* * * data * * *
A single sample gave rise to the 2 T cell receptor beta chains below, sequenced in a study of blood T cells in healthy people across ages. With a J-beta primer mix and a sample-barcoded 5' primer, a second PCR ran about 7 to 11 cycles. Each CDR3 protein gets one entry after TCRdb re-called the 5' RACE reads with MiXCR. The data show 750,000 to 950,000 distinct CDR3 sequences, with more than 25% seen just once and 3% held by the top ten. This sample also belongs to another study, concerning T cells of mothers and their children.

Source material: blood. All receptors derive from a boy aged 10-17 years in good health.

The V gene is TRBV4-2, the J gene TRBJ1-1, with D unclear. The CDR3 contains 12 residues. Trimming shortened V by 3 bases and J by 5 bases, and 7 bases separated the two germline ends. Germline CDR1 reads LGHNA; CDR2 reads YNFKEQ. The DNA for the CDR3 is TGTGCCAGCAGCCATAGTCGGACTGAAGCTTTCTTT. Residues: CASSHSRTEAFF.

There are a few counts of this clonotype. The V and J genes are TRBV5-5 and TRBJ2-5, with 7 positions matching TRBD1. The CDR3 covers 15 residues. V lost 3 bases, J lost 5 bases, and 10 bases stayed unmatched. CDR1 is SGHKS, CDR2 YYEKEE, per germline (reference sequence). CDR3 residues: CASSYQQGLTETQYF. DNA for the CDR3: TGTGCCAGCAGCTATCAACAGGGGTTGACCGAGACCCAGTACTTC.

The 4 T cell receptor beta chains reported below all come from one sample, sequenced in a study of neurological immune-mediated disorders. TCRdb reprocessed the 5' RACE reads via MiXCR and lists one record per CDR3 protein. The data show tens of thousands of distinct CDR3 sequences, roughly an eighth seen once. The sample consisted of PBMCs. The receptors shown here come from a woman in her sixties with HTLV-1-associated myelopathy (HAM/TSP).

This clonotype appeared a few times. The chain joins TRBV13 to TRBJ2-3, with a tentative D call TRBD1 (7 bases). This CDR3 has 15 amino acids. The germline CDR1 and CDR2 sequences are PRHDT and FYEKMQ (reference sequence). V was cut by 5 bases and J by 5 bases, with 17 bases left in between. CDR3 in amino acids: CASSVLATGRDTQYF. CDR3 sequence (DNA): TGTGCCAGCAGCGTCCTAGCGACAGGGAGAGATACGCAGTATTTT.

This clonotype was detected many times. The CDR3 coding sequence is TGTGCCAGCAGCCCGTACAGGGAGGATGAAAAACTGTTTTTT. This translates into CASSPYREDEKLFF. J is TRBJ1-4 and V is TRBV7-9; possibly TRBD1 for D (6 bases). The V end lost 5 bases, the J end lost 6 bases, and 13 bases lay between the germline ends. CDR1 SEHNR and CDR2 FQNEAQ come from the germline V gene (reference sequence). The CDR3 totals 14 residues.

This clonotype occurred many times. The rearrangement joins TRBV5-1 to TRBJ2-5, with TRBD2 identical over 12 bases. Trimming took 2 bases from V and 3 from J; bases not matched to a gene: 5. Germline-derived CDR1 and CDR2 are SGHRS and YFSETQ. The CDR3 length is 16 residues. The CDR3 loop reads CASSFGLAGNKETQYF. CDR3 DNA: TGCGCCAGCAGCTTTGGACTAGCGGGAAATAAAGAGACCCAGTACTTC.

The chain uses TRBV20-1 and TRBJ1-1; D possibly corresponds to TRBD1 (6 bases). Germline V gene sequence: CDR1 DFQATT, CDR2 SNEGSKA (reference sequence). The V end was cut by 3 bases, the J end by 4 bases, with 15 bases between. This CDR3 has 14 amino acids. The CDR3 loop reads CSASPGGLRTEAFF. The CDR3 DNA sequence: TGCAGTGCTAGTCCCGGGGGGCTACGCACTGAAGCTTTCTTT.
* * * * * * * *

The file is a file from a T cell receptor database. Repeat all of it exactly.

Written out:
A single sample gave rise to the 2 T cell receptor beta chains below, sequenced in a study of blood T cells in healthy people across ages. With a J-beta primer mix and a sample-barcoded 5' primer, a second PCR ran about 7 to 11 cycles. Each CDR3 protein gets one entry after TCRdb re-called the 5' RACE reads with MiXCR. The data show 750,000 to 950,000 distinct CDR3 sequences, with more than 25% seen just once and 3% held by the top ten. This sample also belongs to another study, concerning T cells of mothers and their children.

Source material: blood. All receptors derive from a boy aged 10-17 years in good health.

The V gene is TRBV4-2, the J gene TRBJ1-1, with D unclear. The CDR3 contains 12 residues. Trimming shortened V by 3 bases and J by 5 bases, and 7 bases separated the two germline ends. Germline CDR1 reads LGHNA; CDR2 reads YNFKEQ. The DNA for the CDR3 is TGTGCCAGCAGCCATAGTCGGACTGAAGCTTTCTTT. Residues: CASSHSRTEAFF.

There are a few counts of this clonotype. The V and J genes are TRBV5-5 and TRBJ2-5, with 7 positions matching TRBD1. The CDR3 covers 15 residues. V lost 3 bases, J lost 5 bases, and 10 bases stayed unmatched. CDR1 is SGHKS, CDR2 YYEKEE, per germline (reference sequence). CDR3 residues: CASSYQQGLTETQYF. DNA for the CDR3: TGTGCCAGCAGCTATCAACAGGGGTTGACCGAGACCCAGTACTTC.

The 4 T cell receptor beta chains reported below all come from one sample, sequenced in a study of neurological immune-mediated disorders. TCRdb reprocessed the 5' RACE reads via MiXCR and lists one record per CDR3 protein. The data show tens of thousands of distinct CDR3 sequences, roughly an eighth seen once. The sample consisted of PBMCs. The receptors shown here come from a woman in her sixties with HTLV-1-associated myelopathy (HAM/TSP).

This clonotype appeared a few times. The chain joins TRBV13 to TRBJ2-3, with a tentative D call TRBD1 (7 bases). This CDR3 has 15 amino acids. The germline CDR1 and CDR2 sequences are PRHDT and FYEKMQ (reference sequence). V was cut by 5 bases and J by 5 bases, with 17 bases left in between. CDR3 in amino acids: CASSVLATGRDTQYF. CDR3 sequence (DNA): TGTGCCAGCAGCGTCCTAGCGACAGGGAGAGATACGCAGTATTTT.

This clonotype was detected many times. The CDR3 coding sequence is TGTGCCAGCAGCCCGTACAGGGAGGATGAAAAACTGTTTTTT. This translates into CASSPYREDEKLFF. J is TRBJ1-4 and V is TRBV7-9; possibly TRBD1 for D (6 bases). The V end lost 5 bases, the J end lost 6 bases, and 13 bases lay between the germline ends. CDR1 SEHNR and CDR2 FQNEAQ come from the germline V gene (reference sequence). The CDR3 totals 14 residues.

This clonotype occurred many times. The rearrangement joins TRBV5-1 to TRBJ2-5, with TRBD2 identical over 12 bases. Trimming took 2 bases from V and 3 from J; bases not matched to a gene: 5. Germline-derived CDR1 and CDR2 are SGHRS and YFSETQ. The CDR3 length is 16 residues. The CDR3 loop reads CASSFGLAGNKETQYF. CDR3 DNA: TGCGCCAGCAGCTTTGGACTAGCGGGAAATAAAGAGACCCAGTACTTC.

The chain uses TRBV20-1 and TRBJ1-1; D possibly corresponds to TRBD1 (6 bases). Germline V gene sequence: CDR1 DFQATT, CDR2 SNEGSKA (reference sequence). The V end was cut by 3 bases, the J end by 4 bases, with 15 bases between. This CDR3 has 14 amino acids. The CDR3 loop reads CSASPGGLRTEAFF. The CDR3 DNA sequence: TGCAGTGCTAGTCCCGGGGGGCTACGCACTGAAGCTTTCTTT.